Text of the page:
View Full Version : Vodafone USB Modem
1st February 2007, 10:59 AM
Well, I've finally got my hands on a Vodafone USB modem. I'll be updating this thread with my experiences of the device and I welcome anyone else who uses one to do the same.
To get us started, here are a few (slightly shoddy) pictures of the little gadget from my N73. Excuse the office lighting.
It's a small device, not as small as 'memory keys' and such, but small enough to survive daily life with ease. It's also light, which is a bonus. There's a mini USB port and two USB cables supplied, a single, short, USB cable and a dual-ended USB cable for older machines that don't support USB2.0.
As promised by Vodafone, retail units are shipping with a Mac OS X driver CD enclosed. The device has built-in Windows drivers, but the OS X ones were, unfortunately omitted. Other than this slight oversight, the package looks promising.
HSDPA USB MODEM
Manufactured by Huawei
As you can see, it looks about as nice as a USB modem can look - and it'd look right at home hanging out of a white MacBook. The beauty of this device is that it's broadband, Vodafone coverage permitting, in a small device that can plug in to almost any computer and needs nothing else. The possibilities for this device are endless, and I'd argue that, at the right price, this gadget could be enough for a lot of consumers Internet needs and not just businesses.
1st February 2007, 01:50 PM
i have heard there is a field about 4 miles south of Canturbury with an oak tree along the left hand side ... twenty nine paces NNE from the tree there is a stone wall , and if you stand on the stone wall you'll get a Vodafone HSDPA signal
..... Not sure how true it is though ;)
1st February 2007, 02:57 PM
LoL! What's taking so long to get HSDPA rolled out is beyond me, but Vodafone hasn't acquired 200,000,000 customers worldwide through rushing into anything - and good lord do they like to remind us of that.
Now, do you have any more information as to the location of this field? ;)
Edit: Speedtest results in normal 3G show 352Kbps down and 58Kbps up. Not bad. FWIW, signal strength is reportedly higher than the datacard usually reports, but that could be because the modem is extended away from the laptop on the (short) cable. I can confirm that the automatic installation works well in Windows XP, and I like the Mobile Connect Lite client - it's clean and simple.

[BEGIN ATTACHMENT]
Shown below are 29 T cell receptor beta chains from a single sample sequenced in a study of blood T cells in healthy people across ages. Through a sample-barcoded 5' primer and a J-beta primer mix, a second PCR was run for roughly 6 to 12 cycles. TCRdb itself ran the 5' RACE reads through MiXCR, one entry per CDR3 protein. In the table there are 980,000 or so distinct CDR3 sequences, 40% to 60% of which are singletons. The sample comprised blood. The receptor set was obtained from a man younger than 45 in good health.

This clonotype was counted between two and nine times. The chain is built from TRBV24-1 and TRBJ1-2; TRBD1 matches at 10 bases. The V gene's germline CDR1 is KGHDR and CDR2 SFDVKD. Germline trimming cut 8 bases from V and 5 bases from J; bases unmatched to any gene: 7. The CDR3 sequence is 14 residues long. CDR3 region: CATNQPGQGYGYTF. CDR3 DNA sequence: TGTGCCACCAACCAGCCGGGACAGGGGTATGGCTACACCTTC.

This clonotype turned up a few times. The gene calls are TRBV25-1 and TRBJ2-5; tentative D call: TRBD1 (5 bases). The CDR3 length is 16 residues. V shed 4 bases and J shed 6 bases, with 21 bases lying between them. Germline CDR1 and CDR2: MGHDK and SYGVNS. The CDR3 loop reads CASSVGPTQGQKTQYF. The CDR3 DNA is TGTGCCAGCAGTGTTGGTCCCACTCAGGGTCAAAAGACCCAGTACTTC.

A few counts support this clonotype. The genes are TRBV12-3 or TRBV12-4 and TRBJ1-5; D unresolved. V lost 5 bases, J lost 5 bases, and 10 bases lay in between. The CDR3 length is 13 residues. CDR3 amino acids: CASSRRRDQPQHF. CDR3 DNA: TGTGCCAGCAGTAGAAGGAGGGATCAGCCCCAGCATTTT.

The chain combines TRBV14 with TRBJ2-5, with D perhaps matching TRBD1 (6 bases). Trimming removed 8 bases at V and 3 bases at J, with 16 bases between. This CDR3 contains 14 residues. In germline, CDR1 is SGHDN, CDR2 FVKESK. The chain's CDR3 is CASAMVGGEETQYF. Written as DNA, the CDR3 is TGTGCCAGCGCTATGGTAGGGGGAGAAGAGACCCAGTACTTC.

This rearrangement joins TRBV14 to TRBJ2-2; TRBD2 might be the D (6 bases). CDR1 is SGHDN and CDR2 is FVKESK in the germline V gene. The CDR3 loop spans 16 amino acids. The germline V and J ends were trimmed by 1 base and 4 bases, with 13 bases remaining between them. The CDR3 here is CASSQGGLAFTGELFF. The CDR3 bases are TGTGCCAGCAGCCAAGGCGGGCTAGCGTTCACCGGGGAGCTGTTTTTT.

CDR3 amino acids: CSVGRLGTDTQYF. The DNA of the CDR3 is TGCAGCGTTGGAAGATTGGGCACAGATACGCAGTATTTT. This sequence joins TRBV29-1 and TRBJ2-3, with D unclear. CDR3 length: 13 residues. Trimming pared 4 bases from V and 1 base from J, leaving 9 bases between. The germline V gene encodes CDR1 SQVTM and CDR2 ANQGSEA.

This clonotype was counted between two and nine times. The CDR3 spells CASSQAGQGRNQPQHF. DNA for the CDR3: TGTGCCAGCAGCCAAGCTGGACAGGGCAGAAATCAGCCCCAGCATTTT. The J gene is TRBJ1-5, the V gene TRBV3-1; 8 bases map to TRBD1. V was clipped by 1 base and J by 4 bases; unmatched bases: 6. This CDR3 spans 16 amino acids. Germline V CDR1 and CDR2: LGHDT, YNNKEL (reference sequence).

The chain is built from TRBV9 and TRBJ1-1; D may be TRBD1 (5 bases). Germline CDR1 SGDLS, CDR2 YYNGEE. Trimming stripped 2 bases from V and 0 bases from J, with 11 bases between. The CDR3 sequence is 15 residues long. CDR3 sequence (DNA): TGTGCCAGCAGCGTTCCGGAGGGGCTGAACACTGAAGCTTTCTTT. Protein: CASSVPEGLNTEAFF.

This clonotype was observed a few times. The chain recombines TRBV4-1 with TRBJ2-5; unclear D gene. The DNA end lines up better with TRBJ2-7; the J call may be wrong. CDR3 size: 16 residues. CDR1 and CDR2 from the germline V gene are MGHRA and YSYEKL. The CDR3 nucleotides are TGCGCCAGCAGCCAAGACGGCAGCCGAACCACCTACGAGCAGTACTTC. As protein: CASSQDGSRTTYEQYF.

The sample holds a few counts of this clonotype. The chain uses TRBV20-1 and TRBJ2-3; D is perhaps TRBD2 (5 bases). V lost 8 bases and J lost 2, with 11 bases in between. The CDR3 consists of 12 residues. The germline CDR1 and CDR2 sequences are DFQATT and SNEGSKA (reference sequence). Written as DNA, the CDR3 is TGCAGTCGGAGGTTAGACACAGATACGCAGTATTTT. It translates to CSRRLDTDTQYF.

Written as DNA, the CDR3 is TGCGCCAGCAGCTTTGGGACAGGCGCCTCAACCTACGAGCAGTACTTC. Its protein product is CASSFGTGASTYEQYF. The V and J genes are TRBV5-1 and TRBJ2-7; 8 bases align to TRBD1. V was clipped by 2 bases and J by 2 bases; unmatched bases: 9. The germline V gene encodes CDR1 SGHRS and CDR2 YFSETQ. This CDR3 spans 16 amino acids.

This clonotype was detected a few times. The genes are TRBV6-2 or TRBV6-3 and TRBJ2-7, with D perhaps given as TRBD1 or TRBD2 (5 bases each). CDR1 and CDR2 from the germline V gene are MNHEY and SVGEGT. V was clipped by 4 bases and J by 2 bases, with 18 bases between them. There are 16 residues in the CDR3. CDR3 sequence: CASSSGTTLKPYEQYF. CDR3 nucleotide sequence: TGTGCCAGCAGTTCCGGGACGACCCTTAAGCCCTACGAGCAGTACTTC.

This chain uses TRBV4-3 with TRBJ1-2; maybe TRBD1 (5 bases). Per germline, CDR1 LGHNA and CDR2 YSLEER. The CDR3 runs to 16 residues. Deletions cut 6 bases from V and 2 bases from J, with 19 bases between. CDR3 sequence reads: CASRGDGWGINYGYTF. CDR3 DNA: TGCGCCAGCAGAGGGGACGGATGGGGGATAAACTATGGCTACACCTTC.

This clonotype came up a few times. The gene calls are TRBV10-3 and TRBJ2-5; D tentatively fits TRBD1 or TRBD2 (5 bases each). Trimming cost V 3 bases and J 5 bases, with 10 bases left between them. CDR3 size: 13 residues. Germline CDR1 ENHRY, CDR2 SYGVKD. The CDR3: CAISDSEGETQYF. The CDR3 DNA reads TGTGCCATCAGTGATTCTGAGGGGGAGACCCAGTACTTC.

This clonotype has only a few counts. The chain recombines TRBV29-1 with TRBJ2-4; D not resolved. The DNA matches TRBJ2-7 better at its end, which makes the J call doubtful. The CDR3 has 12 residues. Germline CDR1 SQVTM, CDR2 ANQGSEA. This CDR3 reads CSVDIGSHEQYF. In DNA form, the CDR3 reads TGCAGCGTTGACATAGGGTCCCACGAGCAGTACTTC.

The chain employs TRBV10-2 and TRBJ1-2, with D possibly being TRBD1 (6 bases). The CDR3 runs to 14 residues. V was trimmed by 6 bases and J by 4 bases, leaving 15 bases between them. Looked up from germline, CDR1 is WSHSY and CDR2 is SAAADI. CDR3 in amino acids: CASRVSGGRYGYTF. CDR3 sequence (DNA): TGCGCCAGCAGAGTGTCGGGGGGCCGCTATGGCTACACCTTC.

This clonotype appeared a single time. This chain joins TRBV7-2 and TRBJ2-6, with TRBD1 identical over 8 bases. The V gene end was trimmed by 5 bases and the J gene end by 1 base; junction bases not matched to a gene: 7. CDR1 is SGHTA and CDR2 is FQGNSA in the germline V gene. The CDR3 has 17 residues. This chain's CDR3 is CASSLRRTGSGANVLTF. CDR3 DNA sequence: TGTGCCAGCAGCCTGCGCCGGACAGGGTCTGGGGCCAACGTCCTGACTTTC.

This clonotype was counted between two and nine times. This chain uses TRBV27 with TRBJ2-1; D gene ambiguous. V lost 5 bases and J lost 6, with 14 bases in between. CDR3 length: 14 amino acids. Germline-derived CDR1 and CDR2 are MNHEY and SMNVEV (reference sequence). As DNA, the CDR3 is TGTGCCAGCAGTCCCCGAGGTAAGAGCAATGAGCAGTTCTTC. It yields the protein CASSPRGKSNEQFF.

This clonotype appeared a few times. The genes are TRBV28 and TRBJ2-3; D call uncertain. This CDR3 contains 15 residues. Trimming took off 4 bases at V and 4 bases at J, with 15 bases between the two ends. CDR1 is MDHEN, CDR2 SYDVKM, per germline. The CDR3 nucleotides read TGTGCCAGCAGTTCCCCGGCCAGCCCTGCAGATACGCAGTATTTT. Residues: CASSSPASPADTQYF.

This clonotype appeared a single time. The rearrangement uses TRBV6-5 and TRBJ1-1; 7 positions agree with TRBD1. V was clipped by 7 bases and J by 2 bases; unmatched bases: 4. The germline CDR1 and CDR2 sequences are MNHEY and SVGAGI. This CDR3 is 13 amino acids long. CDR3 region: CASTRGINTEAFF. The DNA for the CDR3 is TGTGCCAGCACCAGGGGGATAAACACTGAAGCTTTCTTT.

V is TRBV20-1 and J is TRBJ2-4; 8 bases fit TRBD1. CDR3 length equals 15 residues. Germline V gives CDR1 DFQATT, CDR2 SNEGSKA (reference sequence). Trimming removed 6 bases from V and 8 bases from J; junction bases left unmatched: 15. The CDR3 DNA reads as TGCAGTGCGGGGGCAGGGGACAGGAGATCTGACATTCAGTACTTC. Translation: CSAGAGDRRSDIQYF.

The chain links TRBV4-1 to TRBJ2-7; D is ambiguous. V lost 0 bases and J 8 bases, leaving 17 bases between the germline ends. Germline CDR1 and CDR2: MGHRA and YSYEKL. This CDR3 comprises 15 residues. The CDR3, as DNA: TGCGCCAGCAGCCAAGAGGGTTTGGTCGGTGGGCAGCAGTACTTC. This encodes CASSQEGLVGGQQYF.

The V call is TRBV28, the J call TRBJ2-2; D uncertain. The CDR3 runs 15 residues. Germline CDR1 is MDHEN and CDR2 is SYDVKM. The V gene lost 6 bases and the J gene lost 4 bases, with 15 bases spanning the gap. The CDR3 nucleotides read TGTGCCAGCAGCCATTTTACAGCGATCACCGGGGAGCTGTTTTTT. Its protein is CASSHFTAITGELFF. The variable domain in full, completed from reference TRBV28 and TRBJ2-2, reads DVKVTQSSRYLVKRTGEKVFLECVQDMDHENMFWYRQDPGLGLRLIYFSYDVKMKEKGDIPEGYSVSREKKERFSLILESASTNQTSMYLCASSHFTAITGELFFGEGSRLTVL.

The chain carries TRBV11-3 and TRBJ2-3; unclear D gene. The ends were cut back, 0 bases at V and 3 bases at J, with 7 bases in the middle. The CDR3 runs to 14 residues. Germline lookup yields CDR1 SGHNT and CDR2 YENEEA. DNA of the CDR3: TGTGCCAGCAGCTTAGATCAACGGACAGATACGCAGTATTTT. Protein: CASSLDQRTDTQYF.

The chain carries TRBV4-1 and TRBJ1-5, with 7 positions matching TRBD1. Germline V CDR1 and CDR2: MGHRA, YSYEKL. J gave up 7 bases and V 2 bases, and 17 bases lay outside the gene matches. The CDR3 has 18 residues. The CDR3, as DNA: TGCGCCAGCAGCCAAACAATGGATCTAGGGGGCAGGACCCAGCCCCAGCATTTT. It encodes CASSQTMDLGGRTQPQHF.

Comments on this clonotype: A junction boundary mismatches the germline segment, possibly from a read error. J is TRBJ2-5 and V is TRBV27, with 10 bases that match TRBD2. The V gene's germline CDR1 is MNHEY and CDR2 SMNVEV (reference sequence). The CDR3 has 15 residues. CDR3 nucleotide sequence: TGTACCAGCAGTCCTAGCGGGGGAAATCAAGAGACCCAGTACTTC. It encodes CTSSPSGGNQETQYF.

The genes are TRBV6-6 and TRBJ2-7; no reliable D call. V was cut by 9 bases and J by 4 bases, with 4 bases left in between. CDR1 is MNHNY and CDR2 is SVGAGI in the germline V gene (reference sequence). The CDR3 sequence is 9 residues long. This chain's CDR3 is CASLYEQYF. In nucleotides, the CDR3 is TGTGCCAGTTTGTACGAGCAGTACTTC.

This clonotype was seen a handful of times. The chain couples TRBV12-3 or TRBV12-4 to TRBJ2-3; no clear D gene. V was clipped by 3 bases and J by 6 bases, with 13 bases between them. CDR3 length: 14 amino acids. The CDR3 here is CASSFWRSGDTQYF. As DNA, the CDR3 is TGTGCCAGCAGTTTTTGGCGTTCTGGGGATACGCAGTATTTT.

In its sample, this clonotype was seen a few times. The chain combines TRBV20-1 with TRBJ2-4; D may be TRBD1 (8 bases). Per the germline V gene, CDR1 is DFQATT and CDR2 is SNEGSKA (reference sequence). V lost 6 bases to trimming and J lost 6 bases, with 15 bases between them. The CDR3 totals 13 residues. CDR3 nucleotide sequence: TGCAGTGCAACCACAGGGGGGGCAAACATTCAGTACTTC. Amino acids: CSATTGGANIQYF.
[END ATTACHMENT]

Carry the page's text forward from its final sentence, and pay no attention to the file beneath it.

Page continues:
1st February 2007, 04:23 PM
Some tests into packet loss and latency under standard 3G signal:
Average Latency 284ms
0% Packet Loss (0 packets lost)
Performance is very similar if not identical to the Huawei datacard. I do hope that HSDPA brings considerable improvements in latency, one of the biggest downfalls of mobile data currently.
Whilst downloading about 70MB the modem held steady speeds of 43KB/sec from Microsoft.com. The device did get very hot on the underside, you certainly wouldn't want it against your skin for any length of time, but not worryingly so. Since I stopped downloading it has cooled down again.
1st February 2007, 10:58 PM
We have Mac touchdown!
I'm only on GPRS at the moment due to poor 3G coverage here, but I'm on. Installation was, well, interesting, and went something like this:
Insert the Vodafone CD
Mount the dmg file
Run the installer
Reboot (I mean, really, what moron coded this)
Run the Vodafone Mobile Connect program
Vodafone Mobile Connect asks you to pick mixed/gprs only/3g only and confirm
VMC quits and tells you to connect now and in future via Internet Connect
Internet Connect now contains an entry for the modem and, sure enough, hooks you right up without any additional software running.
So no usage counter, text messaging or anything fancy like that - but the little modem does look rather cute on top of the Mac mini ;)
So far, so good I must say. One of these hanging out of a MacBook in HSDPA coverage would be a scream.
2nd February 2007, 12:32 AM
LOL @ reboot the Mac Mini!
That Vodafone device is really neat - with HSDPA you'd be cooking on gas, literally :D You are getting similar stats to what I get with T-Mobile WNW via my 6280 over USB. Not run the stats via Bluetooth with the same handset but I'd anticipate the same, notwithstanding any BT overheads.
So whats the deal? You using this f'real or just having a bit of an expensive play? The thought of using such a device with a laptop/Macbook is appealing.
To digress slightly ...... network availability ......
I was out in Marden (nr Maidstone) last week and needed some 3G data ..... there was stuff all, nothing, nada! I couldn't even get 2G on T-Mobile. Vodafone fared little better, just one bar on the signal meter. Okay, its a lot of farmland in the area, but people do drive about and through and won't appreciate getting cut off or not being able to make calls.
Really, adequate national coverage is an issue the mobile networks will have to address. Especially with the large-scale urbanisation of [at least the South East] countryside. Homes house people. People want communications these days. Its no good the mobile networks playing Chicken and Egg - they need to have the infrastructure in place to cope with static and mobile requirements.
2nd February 2007, 09:40 AM
Population coverage should not be the benchmark for mobile networks anymore, they should be forced to report in geographical coverage terms now. I mean, after they start reporting 99.x% population coverage doesn't the regulator think that consumers deserve a better benchmark to help them make purchasing decisions?
As for the little gismo, it's a toy for now (thank you to Vodafone for providing it in my upgrade) but I'm hoping to get my hands on a MacBook Pro later this year, assuming Apple release an updated model, and having a 3G-capable device would be essential for this. So, it'll get used in time.
Very impressed overall I must say.
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